Posted by: Rob Viens | May 8, 2013

Settling Down in Maldonado

At the end of April, Darwin arrived in Maldonado and quickly found a place to call home for the coming months – no doubt happy to be on solid ground.  Over the next several days he described his experience settling in to the city – still struggling with the language but (as always) quickly making new friends:

“By noon we arrived at the anchorage of Maldonado & found there, our schooner, all safe & snug.” (April 28)

“I took up my residence on shore, & procured lodgings at a well know[n] old lady, by name Donna Francisca. — The day was spent in vain efforts to make any sort of comfortable arrangements. — The rooms are very high & large; they have but very small windows & are almost destitute of furniture. — They are all on the ground floor & open into each other. — The very existence of what an Englishman calls comfort never passed through the builders mind. ” (April 29)

“I rode a few miles round the town; the country is exceedingly similar to that of M: Video, but rather more hilly. — We here have the same fine grass plain, with its beautiful flowers & birds, the same hedges of Cactus & the same entire absence of all trees. After pacing for some weeks the planck decks, one ought to be grateful for the pleasure of treading on the green elastic turf, although the surrounding view in both cases is equally uninteresting.” (April 30)

“The day has been miserably spent in attempts to transact business by the aid of vilely bad Spanish. — The Beagle sails tomorrow for M. Video & will return in about a fortnight. ” (May 1)

“The torrents of rain almost entirely prevent me doing anything. It is impossible to go any distance into the country; as all the rivers are unusually full, & a bridge is an invention scarcely known in these parts.”(May 2/3)

Maldonado is located in Uruguay at the mouth of the Rio de la Plata, about 100 km west of Montevideo. (Image from Google Maps)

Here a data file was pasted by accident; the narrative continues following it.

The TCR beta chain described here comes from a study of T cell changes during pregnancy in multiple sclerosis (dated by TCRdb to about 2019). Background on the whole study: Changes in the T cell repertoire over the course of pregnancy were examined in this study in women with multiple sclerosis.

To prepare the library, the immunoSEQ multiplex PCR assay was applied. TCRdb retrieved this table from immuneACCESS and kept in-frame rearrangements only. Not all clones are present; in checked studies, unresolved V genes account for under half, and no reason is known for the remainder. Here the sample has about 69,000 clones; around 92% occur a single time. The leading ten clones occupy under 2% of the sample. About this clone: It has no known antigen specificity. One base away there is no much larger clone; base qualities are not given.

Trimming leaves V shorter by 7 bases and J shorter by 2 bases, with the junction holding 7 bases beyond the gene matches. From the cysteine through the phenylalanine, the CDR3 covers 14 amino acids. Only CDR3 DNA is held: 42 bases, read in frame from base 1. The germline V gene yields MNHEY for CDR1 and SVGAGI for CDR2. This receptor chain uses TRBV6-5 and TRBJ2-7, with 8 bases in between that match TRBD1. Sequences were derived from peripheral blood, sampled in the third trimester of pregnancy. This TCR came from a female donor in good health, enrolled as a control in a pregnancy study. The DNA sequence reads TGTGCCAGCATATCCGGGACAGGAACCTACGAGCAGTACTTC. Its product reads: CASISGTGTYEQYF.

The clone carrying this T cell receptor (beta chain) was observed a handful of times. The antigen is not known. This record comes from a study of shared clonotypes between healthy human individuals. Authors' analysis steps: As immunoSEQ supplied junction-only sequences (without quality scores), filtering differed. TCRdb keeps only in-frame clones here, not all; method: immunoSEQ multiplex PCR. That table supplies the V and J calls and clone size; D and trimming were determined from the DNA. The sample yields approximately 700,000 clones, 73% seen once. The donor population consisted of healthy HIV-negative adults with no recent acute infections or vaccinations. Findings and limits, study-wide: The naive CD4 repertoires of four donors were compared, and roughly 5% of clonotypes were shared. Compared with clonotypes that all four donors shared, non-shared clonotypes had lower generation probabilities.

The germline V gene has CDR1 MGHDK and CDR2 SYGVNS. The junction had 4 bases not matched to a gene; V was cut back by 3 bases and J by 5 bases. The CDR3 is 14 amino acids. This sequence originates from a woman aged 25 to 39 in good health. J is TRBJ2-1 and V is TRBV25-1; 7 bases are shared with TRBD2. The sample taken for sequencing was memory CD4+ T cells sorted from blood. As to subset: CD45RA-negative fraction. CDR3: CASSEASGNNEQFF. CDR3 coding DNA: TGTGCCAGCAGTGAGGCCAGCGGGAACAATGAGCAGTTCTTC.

The town was established by about 100 settlers in 1755 – only about 75 years before Darwin set foot there in 1833.  (I always like to think of the equivalent today.  That would be like be visiting a city that was first settled in 1940. Does such a place exist? I imagine so, but it was not like Darwin’s time when virtually every place he visited was relatively “new” from a European perspective.) Today (according to the 2011 census) Maldonado has over 62,000 residents – which makes it still small compared to over 1.3 million in the capital city of Montevideo. In addition, it seems to be overshadowed by the smaller beach resort community of Punta del Este, located on the peninsula just south of the city.

Maldonado (from UYPhotographers blog)


Darwin describes his first impressions of the town in early May, 1833:

“The city of Maldonado is in reality only a small village; as is universally the case in [a] Spanish town, all the streets run in parallel lines cutting each other at right angles. — & in the centre is the Plaza with its Church. — I never saw so quiet, so deserted a looking place; it has scarcely any trade, & none by water untill these few last years; it appears only to be a collection of land-owners & a few of the necessary tradesmen, such as blacksmiths & joiners, who do all the business for a circuit of 50 miles round. Nearly the only produce of the country is cattle & horses. — These are both in wonderful numbers. — Every person, even it is said to the beggars, rides; it is thought quite out of the question to walk ever so short a distance. — As a proof, how very common horses are, the price of a saddle will buy three good ones. — It is a most beautiful exhibition to see the boys riding on bare-backed colts & chasing each other over hill & dale, & twisting about in a manner which no one till he has seen it would believe a horse capable of. — Their method of riding is certainly the most perfect & graceful, for showing the full power of a horse in all its actions.” (May 2/3)

Throughout May, Darwin would explore the countryside around the town – collecting samples and geologizing.  More on these adventures in the coming days. (RJV)

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